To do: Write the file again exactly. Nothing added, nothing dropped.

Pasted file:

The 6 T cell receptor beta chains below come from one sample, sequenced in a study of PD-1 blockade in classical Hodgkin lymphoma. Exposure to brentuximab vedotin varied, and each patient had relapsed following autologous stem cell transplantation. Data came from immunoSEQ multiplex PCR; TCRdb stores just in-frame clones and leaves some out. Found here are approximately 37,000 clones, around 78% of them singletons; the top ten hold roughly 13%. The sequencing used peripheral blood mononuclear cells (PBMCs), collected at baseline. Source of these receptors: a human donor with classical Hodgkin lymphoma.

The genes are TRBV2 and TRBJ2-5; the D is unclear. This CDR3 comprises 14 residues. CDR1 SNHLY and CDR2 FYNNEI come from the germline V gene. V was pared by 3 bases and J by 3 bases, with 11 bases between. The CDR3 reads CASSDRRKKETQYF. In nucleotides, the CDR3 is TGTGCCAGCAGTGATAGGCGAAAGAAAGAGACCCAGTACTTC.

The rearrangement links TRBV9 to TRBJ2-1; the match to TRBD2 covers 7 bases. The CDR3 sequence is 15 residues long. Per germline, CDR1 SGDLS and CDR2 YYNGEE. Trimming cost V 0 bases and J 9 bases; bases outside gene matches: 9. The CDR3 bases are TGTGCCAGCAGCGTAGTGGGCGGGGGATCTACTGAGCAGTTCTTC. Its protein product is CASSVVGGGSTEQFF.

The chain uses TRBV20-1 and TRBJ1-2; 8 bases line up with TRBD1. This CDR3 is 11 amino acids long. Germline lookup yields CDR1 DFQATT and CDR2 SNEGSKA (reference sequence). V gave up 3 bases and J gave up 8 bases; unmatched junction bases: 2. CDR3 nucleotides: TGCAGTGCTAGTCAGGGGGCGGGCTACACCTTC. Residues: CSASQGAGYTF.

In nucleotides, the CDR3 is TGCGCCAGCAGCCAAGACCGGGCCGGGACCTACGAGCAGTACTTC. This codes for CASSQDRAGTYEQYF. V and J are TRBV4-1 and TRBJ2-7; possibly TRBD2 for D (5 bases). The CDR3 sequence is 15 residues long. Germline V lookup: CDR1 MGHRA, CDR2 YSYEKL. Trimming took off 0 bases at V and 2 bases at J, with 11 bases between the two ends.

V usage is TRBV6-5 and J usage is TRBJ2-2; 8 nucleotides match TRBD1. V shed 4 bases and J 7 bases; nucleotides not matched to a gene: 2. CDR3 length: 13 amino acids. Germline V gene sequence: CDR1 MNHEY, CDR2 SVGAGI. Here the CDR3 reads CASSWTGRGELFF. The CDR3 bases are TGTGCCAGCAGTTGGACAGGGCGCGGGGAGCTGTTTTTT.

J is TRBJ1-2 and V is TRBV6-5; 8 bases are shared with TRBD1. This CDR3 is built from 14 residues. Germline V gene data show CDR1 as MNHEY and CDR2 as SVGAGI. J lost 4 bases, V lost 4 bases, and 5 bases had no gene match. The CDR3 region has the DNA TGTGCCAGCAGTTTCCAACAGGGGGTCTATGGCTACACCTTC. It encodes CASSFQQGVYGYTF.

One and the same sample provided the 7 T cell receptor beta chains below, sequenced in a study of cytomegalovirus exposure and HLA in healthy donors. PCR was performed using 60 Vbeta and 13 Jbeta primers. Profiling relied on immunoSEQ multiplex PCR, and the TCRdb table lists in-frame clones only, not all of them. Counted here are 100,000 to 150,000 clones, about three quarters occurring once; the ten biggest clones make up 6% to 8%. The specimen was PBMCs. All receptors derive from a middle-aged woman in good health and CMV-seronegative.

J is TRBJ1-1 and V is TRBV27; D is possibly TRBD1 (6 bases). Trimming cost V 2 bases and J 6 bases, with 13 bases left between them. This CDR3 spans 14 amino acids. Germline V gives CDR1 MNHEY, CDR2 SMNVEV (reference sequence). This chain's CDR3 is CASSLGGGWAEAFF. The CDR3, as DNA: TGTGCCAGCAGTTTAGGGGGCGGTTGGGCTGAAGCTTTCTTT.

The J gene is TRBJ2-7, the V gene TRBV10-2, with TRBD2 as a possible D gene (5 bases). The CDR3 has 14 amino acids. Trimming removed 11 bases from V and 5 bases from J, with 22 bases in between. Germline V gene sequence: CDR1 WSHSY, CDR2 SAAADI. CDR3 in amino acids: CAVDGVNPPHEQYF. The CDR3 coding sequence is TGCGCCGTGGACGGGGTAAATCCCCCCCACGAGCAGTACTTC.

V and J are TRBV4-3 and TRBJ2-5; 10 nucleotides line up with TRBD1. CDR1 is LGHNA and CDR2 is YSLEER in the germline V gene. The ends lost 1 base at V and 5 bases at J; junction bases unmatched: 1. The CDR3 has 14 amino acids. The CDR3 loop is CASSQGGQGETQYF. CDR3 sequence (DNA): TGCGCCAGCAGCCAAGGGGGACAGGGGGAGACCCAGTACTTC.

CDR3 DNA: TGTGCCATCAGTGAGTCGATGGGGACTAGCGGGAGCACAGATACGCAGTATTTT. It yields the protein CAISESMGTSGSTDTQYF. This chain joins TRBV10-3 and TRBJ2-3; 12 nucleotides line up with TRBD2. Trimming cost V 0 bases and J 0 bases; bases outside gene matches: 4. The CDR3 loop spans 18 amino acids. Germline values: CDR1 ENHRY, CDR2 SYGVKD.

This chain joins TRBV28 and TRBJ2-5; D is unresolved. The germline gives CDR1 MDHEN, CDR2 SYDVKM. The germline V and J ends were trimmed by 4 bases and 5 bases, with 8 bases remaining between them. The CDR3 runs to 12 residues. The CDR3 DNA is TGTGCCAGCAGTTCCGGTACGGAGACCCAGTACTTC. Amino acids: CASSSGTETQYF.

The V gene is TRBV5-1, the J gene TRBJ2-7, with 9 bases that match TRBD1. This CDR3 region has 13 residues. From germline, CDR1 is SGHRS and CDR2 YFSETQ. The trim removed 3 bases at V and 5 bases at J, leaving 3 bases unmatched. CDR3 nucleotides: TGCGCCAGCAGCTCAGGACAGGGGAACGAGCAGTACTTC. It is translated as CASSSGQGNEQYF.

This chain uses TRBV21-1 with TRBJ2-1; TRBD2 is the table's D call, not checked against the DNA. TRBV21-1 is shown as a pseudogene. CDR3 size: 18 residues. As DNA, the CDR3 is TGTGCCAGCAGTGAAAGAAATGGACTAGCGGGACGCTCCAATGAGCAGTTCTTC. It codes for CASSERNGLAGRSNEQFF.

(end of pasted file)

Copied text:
The 6 T cell receptor beta chains below come from one sample, sequenced in a study of PD-1 blockade in classical Hodgkin lymphoma. Exposure to brentuximab vedotin varied, and each patient had relapsed following autologous stem cell transplantation. Data came from immunoSEQ multiplex PCR; TCRdb stores just in-frame clones and leaves some out. Found here are approximately 37,000 clones, around 78% of them singletons; the top ten hold roughly 13%. The sequencing used peripheral blood mononuclear cells (PBMCs), collected at baseline. Source of these receptors: a human donor with classical Hodgkin lymphoma.

The genes are TRBV2 and TRBJ2-5; the D is unclear. This CDR3 comprises 14 residues. CDR1 SNHLY and CDR2 FYNNEI come from the germline V gene. V was pared by 3 bases and J by 3 bases, with 11 bases between. The CDR3 reads CASSDRRKKETQYF. In nucleotides, the CDR3 is TGTGCCAGCAGTGATAGGCGAAAGAAAGAGACCCAGTACTTC.

The rearrangement links TRBV9 to TRBJ2-1; the match to TRBD2 covers 7 bases. The CDR3 sequence is 15 residues long. Per germline, CDR1 SGDLS and CDR2 YYNGEE. Trimming cost V 0 bases and J 9 bases; bases outside gene matches: 9. The CDR3 bases are TGTGCCAGCAGCGTAGTGGGCGGGGGATCTACTGAGCAGTTCTTC. Its protein product is CASSVVGGGSTEQFF.

The chain uses TRBV20-1 and TRBJ1-2; 8 bases line up with TRBD1. This CDR3 is 11 amino acids long. Germline lookup yields CDR1 DFQATT and CDR2 SNEGSKA (reference sequence). V gave up 3 bases and J gave up 8 bases; unmatched junction bases: 2. CDR3 nucleotides: TGCAGTGCTAGTCAGGGGGCGGGCTACACCTTC. Residues: CSASQGAGYTF.

In nucleotides, the CDR3 is TGCGCCAGCAGCCAAGACCGGGCCGGGACCTACGAGCAGTACTTC. This codes for CASSQDRAGTYEQYF. V and J are TRBV4-1 and TRBJ2-7; possibly TRBD2 for D (5 bases). The CDR3 sequence is 15 residues long. Germline V lookup: CDR1 MGHRA, CDR2 YSYEKL. Trimming took off 0 bases at V and 2 bases at J, with 11 bases between the two ends.

V usage is TRBV6-5 and J usage is TRBJ2-2; 8 nucleotides match TRBD1. V shed 4 bases and J 7 bases; nucleotides not matched to a gene: 2. CDR3 length: 13 amino acids. Germline V gene sequence: CDR1 MNHEY, CDR2 SVGAGI. Here the CDR3 reads CASSWTGRGELFF. The CDR3 bases are TGTGCCAGCAGTTGGACAGGGCGCGGGGAGCTGTTTTTT.

J is TRBJ1-2 and V is TRBV6-5; 8 bases are shared with TRBD1. This CDR3 is built from 14 residues. Germline V gene data show CDR1 as MNHEY and CDR2 as SVGAGI. J lost 4 bases, V lost 4 bases, and 5 bases had no gene match. The CDR3 region has the DNA TGTGCCAGCAGTTTCCAACAGGGGGTCTATGGCTACACCTTC. It encodes CASSFQQGVYGYTF.

One and the same sample provided the 7 T cell receptor beta chains below, sequenced in a study of cytomegalovirus exposure and HLA in healthy donors. PCR was performed using 60 Vbeta and 13 Jbeta primers. Profiling relied on immunoSEQ multiplex PCR, and the TCRdb table lists in-frame clones only, not all of them. Counted here are 100,000 to 150,000 clones, about three quarters occurring once; the ten biggest clones make up 6% to 8%. The specimen was PBMCs. All receptors derive from a middle-aged woman in good health and CMV-seronegative.

J is TRBJ1-1 and V is TRBV27; D is possibly TRBD1 (6 bases). Trimming cost V 2 bases and J 6 bases, with 13 bases left between them. This CDR3 spans 14 amino acids. Germline V gives CDR1 MNHEY, CDR2 SMNVEV (reference sequence). This chain's CDR3 is CASSLGGGWAEAFF. The CDR3, as DNA: TGTGCCAGCAGTTTAGGGGGCGGTTGGGCTGAAGCTTTCTTT.

The J gene is TRBJ2-7, the V gene TRBV10-2, with TRBD2 as a possible D gene (5 bases). The CDR3 has 14 amino acids. Trimming removed 11 bases from V and 5 bases from J, with 22 bases in between. Germline V gene sequence: CDR1 WSHSY, CDR2 SAAADI. CDR3 in amino acids: CAVDGVNPPHEQYF. The CDR3 coding sequence is TGCGCCGTGGACGGGGTAAATCCCCCCCACGAGCAGTACTTC.

V and J are TRBV4-3 and TRBJ2-5; 10 nucleotides line up with TRBD1. CDR1 is LGHNA and CDR2 is YSLEER in the germline V gene. The ends lost 1 base at V and 5 bases at J; junction bases unmatched: 1. The CDR3 has 14 amino acids. The CDR3 loop is CASSQGGQGETQYF. CDR3 sequence (DNA): TGCGCCAGCAGCCAAGGGGGACAGGGGGAGACCCAGTACTTC.

CDR3 DNA: TGTGCCATCAGTGAGTCGATGGGGACTAGCGGGAGCACAGATACGCAGTATTTT. It yields the protein CAISESMGTSGSTDTQYF. This chain joins TRBV10-3 and TRBJ2-3; 12 nucleotides line up with TRBD2. Trimming cost V 0 bases and J 0 bases; bases outside gene matches: 4. The CDR3 loop spans 18 amino acids. Germline values: CDR1 ENHRY, CDR2 SYGVKD.

This chain joins TRBV28 and TRBJ2-5; D is unresolved. The germline gives CDR1 MDHEN, CDR2 SYDVKM. The germline V and J ends were trimmed by 4 bases and 5 bases, with 8 bases remaining between them. The CDR3 runs to 12 residues. The CDR3 DNA is TGTGCCAGCAGTTCCGGTACGGAGACCCAGTACTTC. Amino acids: CASSSGTETQYF.

The V gene is TRBV5-1, the J gene TRBJ2-7, with 9 bases that match TRBD1. This CDR3 region has 13 residues. From germline, CDR1 is SGHRS and CDR2 YFSETQ. The trim removed 3 bases at V and 5 bases at J, leaving 3 bases unmatched. CDR3 nucleotides: TGCGCCAGCAGCTCAGGACAGGGGAACGAGCAGTACTTC. It is translated as CASSSGQGNEQYF.

This chain uses TRBV21-1 with TRBJ2-1; TRBD2 is the table's D call, not checked against the DNA. TRBV21-1 is shown as a pseudogene. CDR3 size: 18 residues. As DNA, the CDR3 is TGTGCCAGCAGTGAAAGAAATGGACTAGCGGGACGCTCCAATGAGCAGTTCTTC. It codes for CASSERNGLAGRSNEQFF.